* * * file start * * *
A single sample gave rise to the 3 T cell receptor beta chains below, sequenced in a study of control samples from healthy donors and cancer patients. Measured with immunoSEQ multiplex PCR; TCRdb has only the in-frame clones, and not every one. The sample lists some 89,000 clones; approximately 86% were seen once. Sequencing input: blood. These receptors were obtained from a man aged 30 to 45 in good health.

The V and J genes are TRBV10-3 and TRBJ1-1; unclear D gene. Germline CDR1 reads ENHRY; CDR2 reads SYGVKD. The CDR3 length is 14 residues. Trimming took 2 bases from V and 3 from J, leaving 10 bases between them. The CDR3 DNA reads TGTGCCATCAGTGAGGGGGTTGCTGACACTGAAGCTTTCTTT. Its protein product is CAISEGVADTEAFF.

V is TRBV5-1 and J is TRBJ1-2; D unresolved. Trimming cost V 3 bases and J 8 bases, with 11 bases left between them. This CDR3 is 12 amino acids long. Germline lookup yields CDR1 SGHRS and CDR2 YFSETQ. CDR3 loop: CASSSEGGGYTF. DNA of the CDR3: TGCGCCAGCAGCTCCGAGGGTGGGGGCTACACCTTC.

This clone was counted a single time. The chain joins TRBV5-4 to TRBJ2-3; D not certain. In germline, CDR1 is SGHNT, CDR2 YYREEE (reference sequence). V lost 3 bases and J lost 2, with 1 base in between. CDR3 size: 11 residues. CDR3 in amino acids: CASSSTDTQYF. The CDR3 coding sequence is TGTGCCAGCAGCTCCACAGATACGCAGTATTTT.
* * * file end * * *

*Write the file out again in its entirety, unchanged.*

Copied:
A single sample gave rise to the 3 T cell receptor beta chains below, sequenced in a study of control samples from healthy donors and cancer patients. Measured with immunoSEQ multiplex PCR; TCRdb has only the in-frame clones, and not every one. The sample lists some 89,000 clones; approximately 86% were seen once. Sequencing input: blood. These receptors were obtained from a man aged 30 to 45 in good health.

The V and J genes are TRBV10-3 and TRBJ1-1; unclear D gene. Germline CDR1 reads ENHRY; CDR2 reads SYGVKD. The CDR3 length is 14 residues. Trimming took 2 bases from V and 3 from J, leaving 10 bases between them. The CDR3 DNA reads TGTGCCATCAGTGAGGGGGTTGCTGACACTGAAGCTTTCTTT. Its protein product is CAISEGVADTEAFF.

V is TRBV5-1 and J is TRBJ1-2; D unresolved. Trimming cost V 3 bases and J 8 bases, with 11 bases left between them. This CDR3 is 12 amino acids long. Germline lookup yields CDR1 SGHRS and CDR2 YFSETQ. CDR3 loop: CASSSEGGGYTF. DNA of the CDR3: TGCGCCAGCAGCTCCGAGGGTGGGGGCTACACCTTC.

This clone was counted a single time. The chain joins TRBV5-4 to TRBJ2-3; D not certain. In germline, CDR1 is SGHNT, CDR2 YYREEE (reference sequence). V lost 3 bases and J lost 2, with 1 base in between. CDR3 size: 11 residues. CDR3 in amino acids: CASSSTDTQYF. The CDR3 coding sequence is TGTGCCAGCAGCTCCACAGATACGCAGTATTTT.